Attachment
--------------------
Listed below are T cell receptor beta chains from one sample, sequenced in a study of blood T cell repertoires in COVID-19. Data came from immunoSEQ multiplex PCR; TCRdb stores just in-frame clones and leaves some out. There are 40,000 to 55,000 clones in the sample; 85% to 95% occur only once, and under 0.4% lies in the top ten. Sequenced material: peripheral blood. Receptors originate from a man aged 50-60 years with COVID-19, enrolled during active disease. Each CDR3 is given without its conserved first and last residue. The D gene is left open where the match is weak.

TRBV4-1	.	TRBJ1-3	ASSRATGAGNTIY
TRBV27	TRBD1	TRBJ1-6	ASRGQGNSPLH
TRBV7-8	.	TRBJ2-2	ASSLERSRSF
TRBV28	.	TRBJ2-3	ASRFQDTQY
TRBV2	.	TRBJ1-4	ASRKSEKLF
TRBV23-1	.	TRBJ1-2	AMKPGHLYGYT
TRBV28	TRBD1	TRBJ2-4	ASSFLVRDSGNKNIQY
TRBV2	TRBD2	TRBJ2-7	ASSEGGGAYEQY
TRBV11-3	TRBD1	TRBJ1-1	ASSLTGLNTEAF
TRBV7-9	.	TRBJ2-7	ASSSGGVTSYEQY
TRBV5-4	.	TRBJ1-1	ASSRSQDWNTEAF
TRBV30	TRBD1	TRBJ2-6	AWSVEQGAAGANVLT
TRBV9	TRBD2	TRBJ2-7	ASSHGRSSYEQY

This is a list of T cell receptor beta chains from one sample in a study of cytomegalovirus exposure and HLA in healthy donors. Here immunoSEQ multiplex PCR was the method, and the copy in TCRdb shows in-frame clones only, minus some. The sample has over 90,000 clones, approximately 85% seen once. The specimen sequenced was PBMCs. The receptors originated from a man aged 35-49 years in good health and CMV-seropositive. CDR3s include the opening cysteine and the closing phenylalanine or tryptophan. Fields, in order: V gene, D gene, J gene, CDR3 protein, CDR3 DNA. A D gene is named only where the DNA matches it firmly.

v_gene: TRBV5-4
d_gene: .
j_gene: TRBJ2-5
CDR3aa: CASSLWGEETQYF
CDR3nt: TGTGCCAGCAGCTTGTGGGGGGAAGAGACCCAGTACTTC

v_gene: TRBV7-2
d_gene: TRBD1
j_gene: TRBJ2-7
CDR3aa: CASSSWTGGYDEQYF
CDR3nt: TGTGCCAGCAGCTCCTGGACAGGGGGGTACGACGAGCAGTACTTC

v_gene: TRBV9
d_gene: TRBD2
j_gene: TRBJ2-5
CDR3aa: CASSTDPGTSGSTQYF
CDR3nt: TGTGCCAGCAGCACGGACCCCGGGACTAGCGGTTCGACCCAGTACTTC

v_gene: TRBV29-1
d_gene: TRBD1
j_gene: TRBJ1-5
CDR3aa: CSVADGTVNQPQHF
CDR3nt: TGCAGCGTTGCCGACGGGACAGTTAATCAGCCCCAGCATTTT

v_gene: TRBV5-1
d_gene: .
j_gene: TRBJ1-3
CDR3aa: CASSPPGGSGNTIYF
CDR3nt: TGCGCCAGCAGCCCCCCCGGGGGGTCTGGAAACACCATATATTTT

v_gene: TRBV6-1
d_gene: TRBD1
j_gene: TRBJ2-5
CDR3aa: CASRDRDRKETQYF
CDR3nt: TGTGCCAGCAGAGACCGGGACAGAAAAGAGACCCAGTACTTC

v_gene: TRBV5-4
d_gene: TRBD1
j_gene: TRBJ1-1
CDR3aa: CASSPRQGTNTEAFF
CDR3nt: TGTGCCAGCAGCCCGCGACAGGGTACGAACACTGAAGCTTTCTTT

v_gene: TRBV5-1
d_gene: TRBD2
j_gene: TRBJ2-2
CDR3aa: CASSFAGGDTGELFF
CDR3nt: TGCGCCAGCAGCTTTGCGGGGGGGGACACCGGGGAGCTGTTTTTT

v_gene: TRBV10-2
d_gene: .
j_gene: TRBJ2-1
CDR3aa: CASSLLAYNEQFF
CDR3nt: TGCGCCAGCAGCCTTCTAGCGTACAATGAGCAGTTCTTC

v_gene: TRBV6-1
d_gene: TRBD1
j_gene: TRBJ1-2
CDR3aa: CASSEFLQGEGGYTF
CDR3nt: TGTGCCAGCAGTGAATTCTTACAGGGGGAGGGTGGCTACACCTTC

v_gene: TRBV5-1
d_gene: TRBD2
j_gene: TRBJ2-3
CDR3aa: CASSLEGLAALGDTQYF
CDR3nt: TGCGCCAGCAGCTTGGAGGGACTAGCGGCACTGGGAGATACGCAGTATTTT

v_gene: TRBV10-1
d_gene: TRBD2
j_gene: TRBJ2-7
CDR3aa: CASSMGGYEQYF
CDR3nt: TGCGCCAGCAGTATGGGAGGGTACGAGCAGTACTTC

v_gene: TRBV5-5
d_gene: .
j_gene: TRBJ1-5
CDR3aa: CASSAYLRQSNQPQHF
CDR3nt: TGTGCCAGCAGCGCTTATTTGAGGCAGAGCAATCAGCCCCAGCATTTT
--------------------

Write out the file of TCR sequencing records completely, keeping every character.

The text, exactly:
Listed below are T cell receptor beta chains from one sample, sequenced in a study of blood T cell repertoires in COVID-19. Data came from immunoSEQ multiplex PCR; TCRdb stores just in-frame clones and leaves some out. There are 40,000 to 55,000 clones in the sample; 85% to 95% occur only once, and under 0.4% lies in the top ten. Sequenced material: peripheral blood. Receptors originate from a man aged 50-60 years with COVID-19, enrolled during active disease. Each CDR3 is given without its conserved first and last residue. The D gene is left open where the match is weak.

TRBV4-1	.	TRBJ1-3	ASSRATGAGNTIY
TRBV27	TRBD1	TRBJ1-6	ASRGQGNSPLH
TRBV7-8	.	TRBJ2-2	ASSLERSRSF
TRBV28	.	TRBJ2-3	ASRFQDTQY
TRBV2	.	TRBJ1-4	ASRKSEKLF
TRBV23-1	.	TRBJ1-2	AMKPGHLYGYT
TRBV28	TRBD1	TRBJ2-4	ASSFLVRDSGNKNIQY
TRBV2	TRBD2	TRBJ2-7	ASSEGGGAYEQY
TRBV11-3	TRBD1	TRBJ1-1	ASSLTGLNTEAF
TRBV7-9	.	TRBJ2-7	ASSSGGVTSYEQY
TRBV5-4	.	TRBJ1-1	ASSRSQDWNTEAF
TRBV30	TRBD1	TRBJ2-6	AWSVEQGAAGANVLT
TRBV9	TRBD2	TRBJ2-7	ASSHGRSSYEQY

This is a list of T cell receptor beta chains from one sample in a study of cytomegalovirus exposure and HLA in healthy donors. Here immunoSEQ multiplex PCR was the method, and the copy in TCRdb shows in-frame clones only, minus some. The sample has over 90,000 clones, approximately 85% seen once. The specimen sequenced was PBMCs. The receptors originated from a man aged 35-49 years in good health and CMV-seropositive. CDR3s include the opening cysteine and the closing phenylalanine or tryptophan. Fields, in order: V gene, D gene, J gene, CDR3 protein, CDR3 DNA. A D gene is named only where the DNA matches it firmly.

v_gene: TRBV5-4
d_gene: .
j_gene: TRBJ2-5
CDR3aa: CASSLWGEETQYF
CDR3nt: TGTGCCAGCAGCTTGTGGGGGGAAGAGACCCAGTACTTC

v_gene: TRBV7-2
d_gene: TRBD1
j_gene: TRBJ2-7
CDR3aa: CASSSWTGGYDEQYF
CDR3nt: TGTGCCAGCAGCTCCTGGACAGGGGGGTACGACGAGCAGTACTTC

v_gene: TRBV9
d_gene: TRBD2
j_gene: TRBJ2-5
CDR3aa: CASSTDPGTSGSTQYF
CDR3nt: TGTGCCAGCAGCACGGACCCCGGGACTAGCGGTTCGACCCAGTACTTC

v_gene: TRBV29-1
d_gene: TRBD1
j_gene: TRBJ1-5
CDR3aa: CSVADGTVNQPQHF
CDR3nt: TGCAGCGTTGCCGACGGGACAGTTAATCAGCCCCAGCATTTT

v_gene: TRBV5-1
d_gene: .
j_gene: TRBJ1-3
CDR3aa: CASSPPGGSGNTIYF
CDR3nt: TGCGCCAGCAGCCCCCCCGGGGGGTCTGGAAACACCATATATTTT

v_gene: TRBV6-1
d_gene: TRBD1
j_gene: TRBJ2-5
CDR3aa: CASRDRDRKETQYF
CDR3nt: TGTGCCAGCAGAGACCGGGACAGAAAAGAGACCCAGTACTTC

v_gene: TRBV5-4
d_gene: TRBD1
j_gene: TRBJ1-1
CDR3aa: CASSPRQGTNTEAFF
CDR3nt: TGTGCCAGCAGCCCGCGACAGGGTACGAACACTGAAGCTTTCTTT

v_gene: TRBV5-1
d_gene: TRBD2
j_gene: TRBJ2-2
CDR3aa: CASSFAGGDTGELFF
CDR3nt: TGCGCCAGCAGCTTTGCGGGGGGGGACACCGGGGAGCTGTTTTTT

v_gene: TRBV10-2
d_gene: .
j_gene: TRBJ2-1
CDR3aa: CASSLLAYNEQFF
CDR3nt: TGCGCCAGCAGCCTTCTAGCGTACAATGAGCAGTTCTTC

v_gene: TRBV6-1
d_gene: TRBD1
j_gene: TRBJ1-2
CDR3aa: CASSEFLQGEGGYTF
CDR3nt: TGTGCCAGCAGTGAATTCTTACAGGGGGAGGGTGGCTACACCTTC

v_gene: TRBV5-1
d_gene: TRBD2
j_gene: TRBJ2-3
CDR3aa: CASSLEGLAALGDTQYF
CDR3nt: TGCGCCAGCAGCTTGGAGGGACTAGCGGCACTGGGAGATACGCAGTATTTT

v_gene: TRBV10-1
d_gene: TRBD2
j_gene: TRBJ2-7
CDR3aa: CASSMGGYEQYF
CDR3nt: TGCGCCAGCAGTATGGGAGGGTACGAGCAGTACTTC

v_gene: TRBV5-5
d_gene: .
j_gene: TRBJ1-5
CDR3aa: CASSAYLRQSNQPQHF
CDR3nt: TGTGCCAGCAGCGCTTATTTGAGGCAGAGCAATCAGCCCCAGCATTTT